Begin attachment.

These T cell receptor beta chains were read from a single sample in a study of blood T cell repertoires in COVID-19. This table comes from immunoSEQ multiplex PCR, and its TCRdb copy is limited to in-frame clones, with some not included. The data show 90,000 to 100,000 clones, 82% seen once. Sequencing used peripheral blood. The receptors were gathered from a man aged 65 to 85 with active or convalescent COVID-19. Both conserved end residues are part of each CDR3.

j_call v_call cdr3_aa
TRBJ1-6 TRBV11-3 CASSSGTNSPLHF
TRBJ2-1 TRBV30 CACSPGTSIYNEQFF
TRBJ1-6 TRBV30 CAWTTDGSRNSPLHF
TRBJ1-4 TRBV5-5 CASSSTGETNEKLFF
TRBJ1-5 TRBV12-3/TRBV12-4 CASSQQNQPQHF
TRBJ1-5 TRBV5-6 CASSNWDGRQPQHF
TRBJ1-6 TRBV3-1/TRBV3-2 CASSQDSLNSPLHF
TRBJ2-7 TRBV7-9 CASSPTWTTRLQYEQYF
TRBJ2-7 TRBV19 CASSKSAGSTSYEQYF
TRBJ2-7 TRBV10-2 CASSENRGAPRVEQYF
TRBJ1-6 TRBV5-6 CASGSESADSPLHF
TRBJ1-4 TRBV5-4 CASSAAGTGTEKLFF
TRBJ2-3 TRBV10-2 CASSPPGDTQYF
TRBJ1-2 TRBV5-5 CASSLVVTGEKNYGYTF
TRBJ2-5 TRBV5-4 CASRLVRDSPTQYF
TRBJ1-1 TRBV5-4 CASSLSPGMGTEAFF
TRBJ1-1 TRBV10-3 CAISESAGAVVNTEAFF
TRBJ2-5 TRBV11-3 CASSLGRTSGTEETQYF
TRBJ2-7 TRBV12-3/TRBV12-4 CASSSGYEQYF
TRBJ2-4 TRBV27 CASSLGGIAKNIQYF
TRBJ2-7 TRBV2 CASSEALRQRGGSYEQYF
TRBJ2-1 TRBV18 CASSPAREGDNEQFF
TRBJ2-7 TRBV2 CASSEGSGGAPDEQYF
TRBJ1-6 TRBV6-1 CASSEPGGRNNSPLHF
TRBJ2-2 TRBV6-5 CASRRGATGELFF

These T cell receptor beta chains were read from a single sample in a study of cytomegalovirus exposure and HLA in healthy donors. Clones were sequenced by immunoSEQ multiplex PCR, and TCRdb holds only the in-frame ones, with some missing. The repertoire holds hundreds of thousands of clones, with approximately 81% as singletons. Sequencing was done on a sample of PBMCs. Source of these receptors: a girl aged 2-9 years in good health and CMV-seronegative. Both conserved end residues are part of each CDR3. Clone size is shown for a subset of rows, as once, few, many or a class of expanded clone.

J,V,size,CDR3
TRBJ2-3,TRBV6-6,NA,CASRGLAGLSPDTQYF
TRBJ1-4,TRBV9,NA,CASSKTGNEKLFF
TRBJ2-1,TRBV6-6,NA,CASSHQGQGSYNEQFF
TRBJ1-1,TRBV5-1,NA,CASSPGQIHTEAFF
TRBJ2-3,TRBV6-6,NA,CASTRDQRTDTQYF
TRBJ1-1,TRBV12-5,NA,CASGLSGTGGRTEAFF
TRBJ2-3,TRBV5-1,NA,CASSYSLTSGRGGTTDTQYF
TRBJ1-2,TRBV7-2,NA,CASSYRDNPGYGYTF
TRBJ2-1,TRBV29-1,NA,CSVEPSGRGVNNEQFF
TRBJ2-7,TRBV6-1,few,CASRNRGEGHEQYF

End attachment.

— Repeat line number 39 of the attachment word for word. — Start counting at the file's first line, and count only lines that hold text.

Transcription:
TRBJ2-7,TRBV6-1,few,CASRNRGEGHEQYF